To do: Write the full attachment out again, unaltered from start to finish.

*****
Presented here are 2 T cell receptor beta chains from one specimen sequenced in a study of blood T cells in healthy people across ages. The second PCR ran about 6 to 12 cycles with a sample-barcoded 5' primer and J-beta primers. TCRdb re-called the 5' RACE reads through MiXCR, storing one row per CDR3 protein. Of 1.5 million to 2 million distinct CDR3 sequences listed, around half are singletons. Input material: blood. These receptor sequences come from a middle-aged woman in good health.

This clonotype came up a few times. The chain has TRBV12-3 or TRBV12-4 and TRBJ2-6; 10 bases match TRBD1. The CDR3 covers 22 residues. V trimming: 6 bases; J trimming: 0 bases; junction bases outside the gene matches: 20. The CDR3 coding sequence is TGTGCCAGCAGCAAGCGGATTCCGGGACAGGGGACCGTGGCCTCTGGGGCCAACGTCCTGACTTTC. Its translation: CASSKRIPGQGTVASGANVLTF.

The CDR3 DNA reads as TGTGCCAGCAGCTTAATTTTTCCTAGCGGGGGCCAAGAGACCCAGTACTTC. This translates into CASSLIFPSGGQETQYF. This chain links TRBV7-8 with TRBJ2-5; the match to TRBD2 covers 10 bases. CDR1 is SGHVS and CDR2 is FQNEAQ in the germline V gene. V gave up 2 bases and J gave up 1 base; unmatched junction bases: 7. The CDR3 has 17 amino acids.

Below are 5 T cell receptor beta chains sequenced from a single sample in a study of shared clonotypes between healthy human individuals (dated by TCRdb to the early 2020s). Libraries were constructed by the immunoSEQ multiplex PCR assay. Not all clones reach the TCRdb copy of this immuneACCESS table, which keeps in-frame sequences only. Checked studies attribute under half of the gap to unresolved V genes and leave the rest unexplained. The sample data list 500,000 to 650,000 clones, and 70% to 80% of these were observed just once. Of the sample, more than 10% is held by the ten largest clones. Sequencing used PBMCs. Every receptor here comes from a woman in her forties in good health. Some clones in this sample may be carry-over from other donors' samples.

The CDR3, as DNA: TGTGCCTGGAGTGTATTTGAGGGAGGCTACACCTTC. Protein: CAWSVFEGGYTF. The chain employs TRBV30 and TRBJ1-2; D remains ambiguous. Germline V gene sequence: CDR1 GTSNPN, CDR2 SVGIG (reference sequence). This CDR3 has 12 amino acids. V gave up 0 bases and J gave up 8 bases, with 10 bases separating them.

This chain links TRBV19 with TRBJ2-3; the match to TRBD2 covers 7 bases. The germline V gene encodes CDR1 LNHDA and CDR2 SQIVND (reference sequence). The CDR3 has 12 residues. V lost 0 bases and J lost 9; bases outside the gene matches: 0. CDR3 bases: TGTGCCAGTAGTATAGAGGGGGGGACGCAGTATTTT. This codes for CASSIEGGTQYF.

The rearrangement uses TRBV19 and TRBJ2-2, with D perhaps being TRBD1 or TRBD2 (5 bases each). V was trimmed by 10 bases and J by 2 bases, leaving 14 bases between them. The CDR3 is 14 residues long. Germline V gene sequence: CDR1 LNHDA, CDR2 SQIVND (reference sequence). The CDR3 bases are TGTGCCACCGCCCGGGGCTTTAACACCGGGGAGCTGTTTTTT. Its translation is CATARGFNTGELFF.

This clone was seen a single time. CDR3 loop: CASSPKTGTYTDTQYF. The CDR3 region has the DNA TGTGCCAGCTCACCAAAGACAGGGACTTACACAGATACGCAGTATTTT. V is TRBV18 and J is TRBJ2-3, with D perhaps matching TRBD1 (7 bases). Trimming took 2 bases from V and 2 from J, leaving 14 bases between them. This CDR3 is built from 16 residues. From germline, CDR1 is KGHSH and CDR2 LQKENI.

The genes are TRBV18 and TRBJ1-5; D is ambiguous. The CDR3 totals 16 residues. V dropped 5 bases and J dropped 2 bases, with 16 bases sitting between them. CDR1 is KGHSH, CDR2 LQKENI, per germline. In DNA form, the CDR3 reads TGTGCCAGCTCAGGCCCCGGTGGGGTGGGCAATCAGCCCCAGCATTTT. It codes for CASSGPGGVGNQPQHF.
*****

Presented here are 2 T cell receptor beta chains from one specimen sequenced in a study of blood T cells in healthy people across ages. The second PCR ran about 6 to 12 cycles with a sample-barcoded 5' primer and J-beta primers. TCRdb re-called the 5' RACE reads through MiXCR, storing one row per CDR3 protein. Of 1.5 million to 2 million distinct CDR3 sequences listed, around half are singletons. Input material: blood. These receptor sequences come from a middle-aged woman in good health.

This clonotype came up a few times. The chain has TRBV12-3 or TRBV12-4 and TRBJ2-6; 10 bases match TRBD1. The CDR3 covers 22 residues. V trimming: 6 bases; J trimming: 0 bases; junction bases outside the gene matches: 20. The CDR3 coding sequence is TGTGCCAGCAGCAAGCGGATTCCGGGACAGGGGACCGTGGCCTCTGGGGCCAACGTCCTGACTTTC. Its translation: CASSKRIPGQGTVASGANVLTF.

The CDR3 DNA reads as TGTGCCAGCAGCTTAATTTTTCCTAGCGGGGGCCAAGAGACCCAGTACTTC. This translates into CASSLIFPSGGQETQYF. This chain links TRBV7-8 with TRBJ2-5; the match to TRBD2 covers 10 bases. CDR1 is SGHVS and CDR2 is FQNEAQ in the germline V gene. V gave up 2 bases and J gave up 1 base; unmatched junction bases: 7. The CDR3 has 17 amino acids.

Below are 5 T cell receptor beta chains sequenced from a single sample in a study of shared clonotypes between healthy human individuals (dated by TCRdb to the early 2020s). Libraries were constructed by the immunoSEQ multiplex PCR assay. Not all clones reach the TCRdb copy of this immuneACCESS table, which keeps in-frame sequences only. Checked studies attribute under half of the gap to unresolved V genes and leave the rest unexplained. The sample data list 500,000 to 650,000 clones, and 70% to 80% of these were observed just once. Of the sample, more than 10% is held by the ten largest clones. Sequencing used PBMCs. Every receptor here comes from a woman in her forties in good health. Some clones in this sample may be carry-over from other donors' samples.

The CDR3, as DNA: TGTGCCTGGAGTGTATTTGAGGGAGGCTACACCTTC. Protein: CAWSVFEGGYTF. The chain employs TRBV30 and TRBJ1-2; D remains ambiguous. Germline V gene sequence: CDR1 GTSNPN, CDR2 SVGIG (reference sequence). This CDR3 has 12 amino acids. V gave up 0 bases and J gave up 8 bases, with 10 bases separating them.

This chain links TRBV19 with TRBJ2-3; the match to TRBD2 covers 7 bases. The germline V gene encodes CDR1 LNHDA and CDR2 SQIVND (reference sequence). The CDR3 has 12 residues. V lost 0 bases and J lost 9; bases outside the gene matches: 0. CDR3 bases: TGTGCCAGTAGTATAGAGGGGGGGACGCAGTATTTT. This codes for CASSIEGGTQYF.

The rearrangement uses TRBV19 and TRBJ2-2, with D perhaps being TRBD1 or TRBD2 (5 bases each). V was trimmed by 10 bases and J by 2 bases, leaving 14 bases between them. The CDR3 is 14 residues long. Germline V gene sequence: CDR1 LNHDA, CDR2 SQIVND (reference sequence). The CDR3 bases are TGTGCCACCGCCCGGGGCTTTAACACCGGGGAGCTGTTTTTT. Its translation is CATARGFNTGELFF.

This clone was seen a single time. CDR3 loop: CASSPKTGTYTDTQYF. The CDR3 region has the DNA TGTGCCAGCTCACCAAAGACAGGGACTTACACAGATACGCAGTATTTT. V is TRBV18 and J is TRBJ2-3, with D perhaps matching TRBD1 (7 bases). Trimming took 2 bases from V and 2 from J, leaving 14 bases between them. This CDR3 is built from 16 residues. From germline, CDR1 is KGHSH and CDR2 LQKENI.

The genes are TRBV18 and TRBJ1-5; D is ambiguous. The CDR3 totals 16 residues. V dropped 5 bases and J dropped 2 bases, with 16 bases sitting between them. CDR1 is KGHSH, CDR2 LQKENI, per germline. In DNA form, the CDR3 reads TGTGCCAGCTCAGGCCCCGGTGGGGTGGGCAATCAGCCCCAGCATTTT. It codes for CASSGPGGVGNQPQHF.